Weeping willows, with their long drooping branches, create shade on hot summer days and provide shelter for birds and wildlife. Grown in wet areas, along stream banks or ponds, the weeping willow thrives in moist soil, but is tolerant of drier areas. This rapid grower can reach full height in a few years, often growing several feet a year until it reaches a height of 35 feet or more. This beautiful tree makes a dramatic statement and adds style to any landscape.
Plant weeping willows in full sun or partial shade at least 35 feet from your septic system or leach field. These trees develop an aggressive root system that gravitates to water. Tiny roots will infiltrate the smallest crack and quickly fill your septic system, clogging or splitting pipes.
Start new willow trees from cuttings of new growth. Select a 1- to 2-foot straight section of new growth. Although they can be rooted in a bucket or vase of water, they will take root if planted in moist soil.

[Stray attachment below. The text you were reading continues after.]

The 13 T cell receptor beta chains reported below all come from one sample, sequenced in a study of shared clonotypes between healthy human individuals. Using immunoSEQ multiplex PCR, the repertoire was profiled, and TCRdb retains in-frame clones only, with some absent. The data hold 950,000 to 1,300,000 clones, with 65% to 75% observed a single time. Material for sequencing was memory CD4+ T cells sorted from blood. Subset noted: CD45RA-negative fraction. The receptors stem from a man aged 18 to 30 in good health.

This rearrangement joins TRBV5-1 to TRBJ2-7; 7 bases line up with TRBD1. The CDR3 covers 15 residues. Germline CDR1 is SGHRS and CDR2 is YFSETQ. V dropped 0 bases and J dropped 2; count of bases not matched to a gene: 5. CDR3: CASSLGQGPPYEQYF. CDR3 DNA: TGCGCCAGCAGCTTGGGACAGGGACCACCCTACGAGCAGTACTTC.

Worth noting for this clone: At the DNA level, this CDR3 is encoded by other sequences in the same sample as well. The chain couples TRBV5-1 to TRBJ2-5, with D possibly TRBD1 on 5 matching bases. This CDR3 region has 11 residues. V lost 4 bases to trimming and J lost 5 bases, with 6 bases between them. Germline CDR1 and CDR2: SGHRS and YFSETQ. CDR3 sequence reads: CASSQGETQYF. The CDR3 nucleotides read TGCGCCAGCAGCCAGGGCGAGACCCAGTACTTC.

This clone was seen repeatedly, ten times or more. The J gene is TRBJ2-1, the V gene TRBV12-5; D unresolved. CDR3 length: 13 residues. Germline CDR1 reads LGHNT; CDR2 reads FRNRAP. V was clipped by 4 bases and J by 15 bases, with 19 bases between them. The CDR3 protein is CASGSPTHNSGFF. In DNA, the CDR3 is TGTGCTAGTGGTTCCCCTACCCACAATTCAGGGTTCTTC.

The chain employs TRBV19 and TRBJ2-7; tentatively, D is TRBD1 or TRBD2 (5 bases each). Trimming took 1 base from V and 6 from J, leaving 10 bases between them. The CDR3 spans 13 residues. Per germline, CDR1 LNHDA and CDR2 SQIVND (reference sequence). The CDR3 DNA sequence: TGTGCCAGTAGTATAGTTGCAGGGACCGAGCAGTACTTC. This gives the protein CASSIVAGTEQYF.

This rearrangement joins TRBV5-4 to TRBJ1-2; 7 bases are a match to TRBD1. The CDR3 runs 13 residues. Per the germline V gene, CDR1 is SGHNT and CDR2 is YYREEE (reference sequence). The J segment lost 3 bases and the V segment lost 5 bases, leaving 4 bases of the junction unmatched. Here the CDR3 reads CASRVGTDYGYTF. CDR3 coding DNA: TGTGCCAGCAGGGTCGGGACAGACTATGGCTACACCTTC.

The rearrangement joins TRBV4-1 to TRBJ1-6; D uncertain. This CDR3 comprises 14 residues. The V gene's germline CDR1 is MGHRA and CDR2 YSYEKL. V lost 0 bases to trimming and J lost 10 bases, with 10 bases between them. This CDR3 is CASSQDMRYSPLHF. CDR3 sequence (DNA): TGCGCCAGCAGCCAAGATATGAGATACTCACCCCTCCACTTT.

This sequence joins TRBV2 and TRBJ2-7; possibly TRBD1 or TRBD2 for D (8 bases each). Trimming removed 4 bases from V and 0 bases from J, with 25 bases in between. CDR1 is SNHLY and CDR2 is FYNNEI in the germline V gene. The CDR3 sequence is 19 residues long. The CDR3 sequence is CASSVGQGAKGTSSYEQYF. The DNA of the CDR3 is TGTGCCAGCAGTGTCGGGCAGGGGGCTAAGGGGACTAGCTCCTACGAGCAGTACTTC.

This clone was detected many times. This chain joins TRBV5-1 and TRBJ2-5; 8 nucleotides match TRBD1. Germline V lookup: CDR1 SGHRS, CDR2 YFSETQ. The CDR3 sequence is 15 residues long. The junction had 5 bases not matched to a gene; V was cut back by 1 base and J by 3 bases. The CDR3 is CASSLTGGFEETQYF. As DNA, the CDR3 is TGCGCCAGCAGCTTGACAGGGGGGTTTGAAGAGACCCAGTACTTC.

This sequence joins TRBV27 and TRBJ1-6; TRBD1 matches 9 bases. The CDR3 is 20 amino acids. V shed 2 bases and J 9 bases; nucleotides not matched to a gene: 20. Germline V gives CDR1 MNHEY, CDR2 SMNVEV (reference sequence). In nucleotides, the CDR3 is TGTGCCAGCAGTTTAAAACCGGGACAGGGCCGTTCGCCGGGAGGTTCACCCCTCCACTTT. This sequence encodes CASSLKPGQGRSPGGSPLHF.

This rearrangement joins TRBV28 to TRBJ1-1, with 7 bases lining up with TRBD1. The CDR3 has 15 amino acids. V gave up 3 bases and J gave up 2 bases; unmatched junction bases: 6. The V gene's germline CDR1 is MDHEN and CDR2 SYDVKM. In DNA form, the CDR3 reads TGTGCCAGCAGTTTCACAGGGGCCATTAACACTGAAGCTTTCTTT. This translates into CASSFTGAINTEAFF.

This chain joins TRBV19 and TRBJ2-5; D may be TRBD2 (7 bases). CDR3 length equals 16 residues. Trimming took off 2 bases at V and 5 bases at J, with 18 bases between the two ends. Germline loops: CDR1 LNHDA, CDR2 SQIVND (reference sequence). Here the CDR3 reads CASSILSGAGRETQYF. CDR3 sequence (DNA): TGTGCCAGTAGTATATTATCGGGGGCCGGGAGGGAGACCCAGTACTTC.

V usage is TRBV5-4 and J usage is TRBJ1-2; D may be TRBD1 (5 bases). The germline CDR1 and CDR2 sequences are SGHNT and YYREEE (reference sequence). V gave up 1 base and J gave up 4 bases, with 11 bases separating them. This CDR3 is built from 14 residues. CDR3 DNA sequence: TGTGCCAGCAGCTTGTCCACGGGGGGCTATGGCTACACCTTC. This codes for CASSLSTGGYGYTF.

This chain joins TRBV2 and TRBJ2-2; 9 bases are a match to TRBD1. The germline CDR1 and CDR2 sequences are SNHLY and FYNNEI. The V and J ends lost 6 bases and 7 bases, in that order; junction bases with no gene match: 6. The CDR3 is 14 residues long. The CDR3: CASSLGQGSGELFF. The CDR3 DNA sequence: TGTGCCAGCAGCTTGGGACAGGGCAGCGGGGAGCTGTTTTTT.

Insert the shoot into the soil and firm the soil down with your hands. Keep the area evenly moist until you see signs of new growth.
Mulch around the base of the tree with 2 to 3 inches of bark to create a 3-foot circle to prevent weeds from growing and to conserve water. Stake the sapling, if necessary, to create a straight tree.
Water regularly for the first year to keep soil evenly moist. Water only during dry periods in successive years. Although willows prefer moist soil, they adapt easily to drier soil.
Nannette Richford is an avid gardener, teacher and nature enthusiast with more than four years' experience in online writing. Richford holds a Bachelor of Science in secondary education from the University of Maine Orono and certifications in teaching 7-12 English, K-8 General Elementary and Birth to age 5.